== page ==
To boost the stalled farm economy and rural development, Congress and USDA need to focus on farm-sector healthcare needs. That’s the message from researchers who say one vehicle to deliver that boost is the 2018 farm bill.
Drawing from ongoing surveys about farm-sector healthcare impacts, the researchers concluded in a Choices magazine article that “The 2018 farm bill presents a new opportunity to integrate access to healthcare, healthcare costs, and health insurance into (USDA’s) Risk Management Agency (RMA) and Rural Development (RD) initiatives that work to promote a vibrant and resilient farm sector.”
R.J. Karney, director of congressional relations for the American Farm Bureau Federation, tells Agri-Pulse that it’s too soon for specifics about new farm bill provisions for healthcare. But he says AFBF supports the Labor Department’s proposed rulemaking announced in January “to offer employment-based health insurance to small businesses through Small Business Health Plans, also known as Association Health Plans.”
Raising hopes for farmers and ranchers, the DoL announcement states that “Up to 11 million (uninsured) Americans working for small businesses/sole proprietors and their families . . . could find coverage under this proposal.” Karney says the proposal could provide just what farmers need: greater access to more health insurance options at lower cost.
Critics charge that the Association plan would only bring down health insurance premiums by waiving some coverage requirements. Advocates argue that the plan would allow farmers and other small groups to pool their resources and risks to benefit from economies of scale and a stronger bargaining position.
Whether through the farm bill, new Association provisions, or other means, Karney notes that Farm Bureau members need improved federal support for healthcare. He says this should include repealing the current health insurance tax on providers and increased support for telemedicine and rural broadband.
Healthcare researchers note that while USDA and past farms bills actively help farmers manage business risks, they have neglected healthcare risks. They see these risks mounting because, compared to the U.S. overall, the aging rural population is at greater risk from serious injuries and health problems, and has less healthcare access as more rural healthcare facilities disappear.
The 2017 National Farmer and Rancher Survey noted that “two out of three farmers and ranchers (64 percent) report having a pre-existing health condition,” 74 percent “believe USDA should represent their needs in national health insurance policy discussions,” and that 73 percent “report that health insurance is an important or very important risk management strategy for their farm or ranch.”
The researchers warn that “Rural development programs embedded in the farm bill need to account for these emerging trends when creating programs and developing incentives for rural economic development.”
These survey findings result from a Health Insurance, Rural Economic Development and Agriculture (HIREDnAg) project funded by a $500,000 2015 USDA grant that runs through 2019. The project’s lead researcher, University of Vermont rural sociologist Shoshanah Inwood, says the goal is “to understand what parts of health insurance are working well for farmers and ranchers and what types of policy and program modifications need to be made.”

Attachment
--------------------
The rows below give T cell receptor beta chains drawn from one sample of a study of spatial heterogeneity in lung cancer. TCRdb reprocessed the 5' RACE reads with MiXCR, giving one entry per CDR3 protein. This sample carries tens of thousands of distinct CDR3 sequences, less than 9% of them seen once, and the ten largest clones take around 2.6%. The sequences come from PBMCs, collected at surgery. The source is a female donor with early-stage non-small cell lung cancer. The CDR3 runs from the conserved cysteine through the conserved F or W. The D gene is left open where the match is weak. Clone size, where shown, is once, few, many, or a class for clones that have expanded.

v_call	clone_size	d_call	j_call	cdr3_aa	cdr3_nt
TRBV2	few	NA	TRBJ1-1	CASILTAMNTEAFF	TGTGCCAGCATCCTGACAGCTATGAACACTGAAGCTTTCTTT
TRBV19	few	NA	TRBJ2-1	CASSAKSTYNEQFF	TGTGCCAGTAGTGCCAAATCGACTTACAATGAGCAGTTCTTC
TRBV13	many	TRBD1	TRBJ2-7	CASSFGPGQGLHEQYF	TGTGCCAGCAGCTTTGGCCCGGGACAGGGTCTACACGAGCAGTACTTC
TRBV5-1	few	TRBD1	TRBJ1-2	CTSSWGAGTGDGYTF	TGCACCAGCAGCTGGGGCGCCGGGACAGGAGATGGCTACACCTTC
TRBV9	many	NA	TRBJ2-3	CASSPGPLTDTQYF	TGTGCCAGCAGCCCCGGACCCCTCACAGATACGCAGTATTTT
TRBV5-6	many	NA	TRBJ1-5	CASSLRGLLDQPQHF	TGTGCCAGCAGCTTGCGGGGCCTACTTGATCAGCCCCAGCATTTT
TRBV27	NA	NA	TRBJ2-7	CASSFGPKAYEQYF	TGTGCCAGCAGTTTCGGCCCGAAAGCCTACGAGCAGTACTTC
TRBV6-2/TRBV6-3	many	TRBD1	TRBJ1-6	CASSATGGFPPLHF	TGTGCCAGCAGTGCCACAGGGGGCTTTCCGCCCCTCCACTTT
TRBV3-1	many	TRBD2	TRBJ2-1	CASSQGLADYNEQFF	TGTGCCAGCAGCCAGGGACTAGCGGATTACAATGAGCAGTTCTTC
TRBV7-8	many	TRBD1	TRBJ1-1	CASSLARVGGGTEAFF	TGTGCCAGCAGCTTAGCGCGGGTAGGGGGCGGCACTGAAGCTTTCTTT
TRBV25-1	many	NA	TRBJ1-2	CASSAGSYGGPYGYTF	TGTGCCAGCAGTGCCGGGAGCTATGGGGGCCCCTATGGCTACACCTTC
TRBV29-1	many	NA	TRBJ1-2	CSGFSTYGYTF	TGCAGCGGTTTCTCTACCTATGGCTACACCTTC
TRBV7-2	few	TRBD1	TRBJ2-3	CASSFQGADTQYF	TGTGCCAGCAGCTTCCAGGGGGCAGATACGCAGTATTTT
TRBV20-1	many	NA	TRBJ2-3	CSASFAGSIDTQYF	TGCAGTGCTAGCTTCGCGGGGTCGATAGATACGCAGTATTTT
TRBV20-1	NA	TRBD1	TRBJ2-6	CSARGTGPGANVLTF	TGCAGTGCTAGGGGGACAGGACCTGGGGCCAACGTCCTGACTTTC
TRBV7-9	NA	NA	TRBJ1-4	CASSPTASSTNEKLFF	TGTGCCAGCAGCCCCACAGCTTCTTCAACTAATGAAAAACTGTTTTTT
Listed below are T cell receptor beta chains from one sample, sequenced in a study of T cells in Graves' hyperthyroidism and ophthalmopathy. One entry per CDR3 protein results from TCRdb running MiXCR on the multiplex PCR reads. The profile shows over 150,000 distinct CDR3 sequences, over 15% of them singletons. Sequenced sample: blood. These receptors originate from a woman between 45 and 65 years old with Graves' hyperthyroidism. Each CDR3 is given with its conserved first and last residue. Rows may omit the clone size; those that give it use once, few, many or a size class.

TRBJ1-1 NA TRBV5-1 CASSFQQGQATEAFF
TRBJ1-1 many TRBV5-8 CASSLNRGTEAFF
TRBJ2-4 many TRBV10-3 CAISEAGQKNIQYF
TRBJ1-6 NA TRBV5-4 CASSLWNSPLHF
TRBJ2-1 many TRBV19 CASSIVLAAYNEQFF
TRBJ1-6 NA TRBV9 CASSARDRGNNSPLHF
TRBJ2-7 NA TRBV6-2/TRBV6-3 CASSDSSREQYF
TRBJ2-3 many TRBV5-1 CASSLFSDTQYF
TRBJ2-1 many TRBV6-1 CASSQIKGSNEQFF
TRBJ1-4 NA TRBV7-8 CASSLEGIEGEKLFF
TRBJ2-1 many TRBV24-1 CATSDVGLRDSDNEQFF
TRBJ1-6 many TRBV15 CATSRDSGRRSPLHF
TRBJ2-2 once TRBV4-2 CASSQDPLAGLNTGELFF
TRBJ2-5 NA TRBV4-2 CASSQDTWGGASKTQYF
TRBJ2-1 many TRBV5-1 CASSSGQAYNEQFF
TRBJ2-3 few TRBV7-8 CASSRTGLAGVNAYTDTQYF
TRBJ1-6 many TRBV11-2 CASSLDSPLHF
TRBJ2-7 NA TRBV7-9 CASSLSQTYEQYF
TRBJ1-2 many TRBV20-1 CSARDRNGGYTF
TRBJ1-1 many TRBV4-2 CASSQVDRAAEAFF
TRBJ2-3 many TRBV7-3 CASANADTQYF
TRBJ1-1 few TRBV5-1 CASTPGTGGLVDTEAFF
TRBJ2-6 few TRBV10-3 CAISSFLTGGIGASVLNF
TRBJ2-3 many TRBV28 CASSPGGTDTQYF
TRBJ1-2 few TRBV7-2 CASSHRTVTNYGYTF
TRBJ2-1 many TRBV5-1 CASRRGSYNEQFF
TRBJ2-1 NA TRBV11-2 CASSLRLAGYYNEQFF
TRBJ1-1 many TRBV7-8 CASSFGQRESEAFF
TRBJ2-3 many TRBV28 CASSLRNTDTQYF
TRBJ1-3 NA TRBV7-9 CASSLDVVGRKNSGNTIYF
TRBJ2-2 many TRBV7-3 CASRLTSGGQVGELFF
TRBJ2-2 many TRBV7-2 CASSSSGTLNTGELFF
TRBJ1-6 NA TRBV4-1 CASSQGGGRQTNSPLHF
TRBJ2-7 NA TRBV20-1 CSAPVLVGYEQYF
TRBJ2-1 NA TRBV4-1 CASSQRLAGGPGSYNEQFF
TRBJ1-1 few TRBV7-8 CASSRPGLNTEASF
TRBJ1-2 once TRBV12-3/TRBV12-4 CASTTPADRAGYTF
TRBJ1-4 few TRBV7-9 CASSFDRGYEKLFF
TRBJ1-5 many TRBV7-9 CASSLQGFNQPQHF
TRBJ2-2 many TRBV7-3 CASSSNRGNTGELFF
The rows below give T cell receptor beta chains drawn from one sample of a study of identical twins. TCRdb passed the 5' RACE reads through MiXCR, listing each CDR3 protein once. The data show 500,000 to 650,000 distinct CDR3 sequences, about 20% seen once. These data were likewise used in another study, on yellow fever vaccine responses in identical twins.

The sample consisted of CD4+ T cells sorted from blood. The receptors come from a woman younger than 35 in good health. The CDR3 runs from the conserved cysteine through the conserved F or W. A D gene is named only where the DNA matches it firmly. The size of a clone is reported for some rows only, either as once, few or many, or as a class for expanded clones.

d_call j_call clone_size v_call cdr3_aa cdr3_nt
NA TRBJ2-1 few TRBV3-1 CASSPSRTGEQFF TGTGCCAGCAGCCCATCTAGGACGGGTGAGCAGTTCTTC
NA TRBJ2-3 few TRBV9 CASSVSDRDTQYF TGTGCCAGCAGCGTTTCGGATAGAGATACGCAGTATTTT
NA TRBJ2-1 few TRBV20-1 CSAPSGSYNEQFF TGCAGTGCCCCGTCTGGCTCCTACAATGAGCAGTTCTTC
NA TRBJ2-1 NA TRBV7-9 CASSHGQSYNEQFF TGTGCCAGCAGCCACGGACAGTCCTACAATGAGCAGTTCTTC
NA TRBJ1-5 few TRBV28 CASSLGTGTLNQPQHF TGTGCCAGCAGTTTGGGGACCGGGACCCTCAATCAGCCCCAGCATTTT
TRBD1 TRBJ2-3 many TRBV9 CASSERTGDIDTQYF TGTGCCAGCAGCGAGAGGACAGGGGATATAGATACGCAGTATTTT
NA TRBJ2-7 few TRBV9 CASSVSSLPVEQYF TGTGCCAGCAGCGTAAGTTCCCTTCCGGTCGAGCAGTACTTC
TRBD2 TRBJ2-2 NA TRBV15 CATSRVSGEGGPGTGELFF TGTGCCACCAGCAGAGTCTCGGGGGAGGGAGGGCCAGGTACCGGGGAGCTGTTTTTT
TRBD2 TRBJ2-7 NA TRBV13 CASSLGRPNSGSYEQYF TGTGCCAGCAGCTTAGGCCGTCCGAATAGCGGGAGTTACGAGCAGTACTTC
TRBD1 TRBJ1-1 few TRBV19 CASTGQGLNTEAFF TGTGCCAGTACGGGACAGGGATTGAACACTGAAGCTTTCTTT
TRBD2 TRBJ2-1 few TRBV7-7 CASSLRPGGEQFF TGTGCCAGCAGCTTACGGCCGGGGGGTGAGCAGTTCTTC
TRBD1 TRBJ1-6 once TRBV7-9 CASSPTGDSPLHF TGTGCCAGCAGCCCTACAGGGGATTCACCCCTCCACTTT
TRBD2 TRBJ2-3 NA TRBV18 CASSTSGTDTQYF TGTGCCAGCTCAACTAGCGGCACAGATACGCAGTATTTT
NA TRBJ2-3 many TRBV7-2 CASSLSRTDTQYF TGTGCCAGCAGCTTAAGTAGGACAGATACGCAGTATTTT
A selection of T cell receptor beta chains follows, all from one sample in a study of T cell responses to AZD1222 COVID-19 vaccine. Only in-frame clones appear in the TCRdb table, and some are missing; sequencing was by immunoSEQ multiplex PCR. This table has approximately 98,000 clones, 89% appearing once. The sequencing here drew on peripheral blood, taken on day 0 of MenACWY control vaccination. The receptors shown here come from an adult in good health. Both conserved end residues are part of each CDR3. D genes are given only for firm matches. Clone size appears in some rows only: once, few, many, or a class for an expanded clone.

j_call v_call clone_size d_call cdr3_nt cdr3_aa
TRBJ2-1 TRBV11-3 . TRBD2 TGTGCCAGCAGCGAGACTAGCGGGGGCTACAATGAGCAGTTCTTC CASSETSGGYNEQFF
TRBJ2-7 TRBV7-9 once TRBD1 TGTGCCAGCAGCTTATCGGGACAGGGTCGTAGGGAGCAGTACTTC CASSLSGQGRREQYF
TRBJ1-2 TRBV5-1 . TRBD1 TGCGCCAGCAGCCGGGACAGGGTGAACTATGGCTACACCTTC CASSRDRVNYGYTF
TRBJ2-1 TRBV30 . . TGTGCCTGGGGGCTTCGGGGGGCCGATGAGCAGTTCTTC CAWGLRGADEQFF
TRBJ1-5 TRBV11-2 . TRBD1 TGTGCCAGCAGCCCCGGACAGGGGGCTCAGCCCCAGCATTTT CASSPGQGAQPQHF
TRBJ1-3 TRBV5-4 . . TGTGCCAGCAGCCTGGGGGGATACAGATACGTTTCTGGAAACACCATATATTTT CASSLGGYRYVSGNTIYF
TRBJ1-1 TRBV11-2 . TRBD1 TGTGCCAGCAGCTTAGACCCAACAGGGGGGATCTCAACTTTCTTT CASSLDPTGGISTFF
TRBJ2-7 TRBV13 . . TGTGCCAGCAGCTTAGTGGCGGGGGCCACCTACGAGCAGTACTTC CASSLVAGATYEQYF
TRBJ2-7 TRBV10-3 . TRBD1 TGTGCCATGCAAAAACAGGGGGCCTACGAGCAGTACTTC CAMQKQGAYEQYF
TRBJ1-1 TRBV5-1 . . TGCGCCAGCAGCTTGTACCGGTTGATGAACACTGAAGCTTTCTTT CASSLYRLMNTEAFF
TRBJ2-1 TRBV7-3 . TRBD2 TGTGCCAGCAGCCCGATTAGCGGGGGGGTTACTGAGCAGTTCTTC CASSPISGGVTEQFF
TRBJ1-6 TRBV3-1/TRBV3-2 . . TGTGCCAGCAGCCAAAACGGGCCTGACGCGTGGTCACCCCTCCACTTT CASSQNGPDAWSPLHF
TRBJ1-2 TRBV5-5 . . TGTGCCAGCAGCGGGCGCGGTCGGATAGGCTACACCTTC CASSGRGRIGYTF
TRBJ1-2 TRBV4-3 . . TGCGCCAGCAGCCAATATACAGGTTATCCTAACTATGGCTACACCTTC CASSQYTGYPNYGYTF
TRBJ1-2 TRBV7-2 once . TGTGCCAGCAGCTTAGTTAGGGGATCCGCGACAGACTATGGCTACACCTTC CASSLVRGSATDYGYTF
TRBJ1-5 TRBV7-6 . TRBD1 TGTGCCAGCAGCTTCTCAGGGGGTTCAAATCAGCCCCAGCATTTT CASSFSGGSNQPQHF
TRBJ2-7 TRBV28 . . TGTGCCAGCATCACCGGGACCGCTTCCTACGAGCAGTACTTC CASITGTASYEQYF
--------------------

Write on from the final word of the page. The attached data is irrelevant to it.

National Farmers Union Government Relations Representative Matt Perdue tells us that health insurance access and affordability are “significant priorities for farmers and ranchers.” He says NFU looks forward to having the 2018 farm bill “take advantage of new opportunities to improve rural healthcare” by expanding USDA Rural Development’s community facilities, distance learning and telemedicine programs.
Perdue welcomes the possibility that USDA will appoint someone to work with the Department of Health and Human Services “to make sure that farmers and ranchers are well represented” in healthcare policy-making. He also welcomes the administration’s proposal for Association health insurance but cautions that these plans must provide “equal access to that health plan, regardless of preexisting conditions or age.”
One positive development is that last year Minnesota – not waiting for federal action – authorized farmer co-ops to provide health insurance, Perdue says. As a result, the Minnesota Farmers Union (MFU) is working with 40 Square Cooperative Solutions which now provides health insurance to over 400 co-op members, covering more than 1,000 individuals.
MFU Government Relations Director Thom Petersen tells us that “It’s always unfortunate that among our members, either the husband or the wife has to get a job off the farm in order to afford to get healthcare.” While he supports federal efforts to improve healthcare, he says “We’re more interested in what we’re doing, providing healthcare through the co-op type option.”
One measure of rural healthcare needs is that while 9.1 percent of the U.S. population have no health insurance coverage, 10.7 percent of all farm household members lack coverage. The rather narrow margin is mainly because so many farm spouses hold off-farm jobs or farmers purchase expensive health care plans with high deductibles.
More alarmingly, 44.1 percent of dairy farm households have no form of health insurance. This creates a level of risk, researchers explain, that puts many farmers “one injury away from financial collapse.” Researchers note that dairy farms tend to have far less health insurance because the time demands on dairy farmers limit their ability to have the full-time off-farm jobs that provide health coverage for most farms and ranches.
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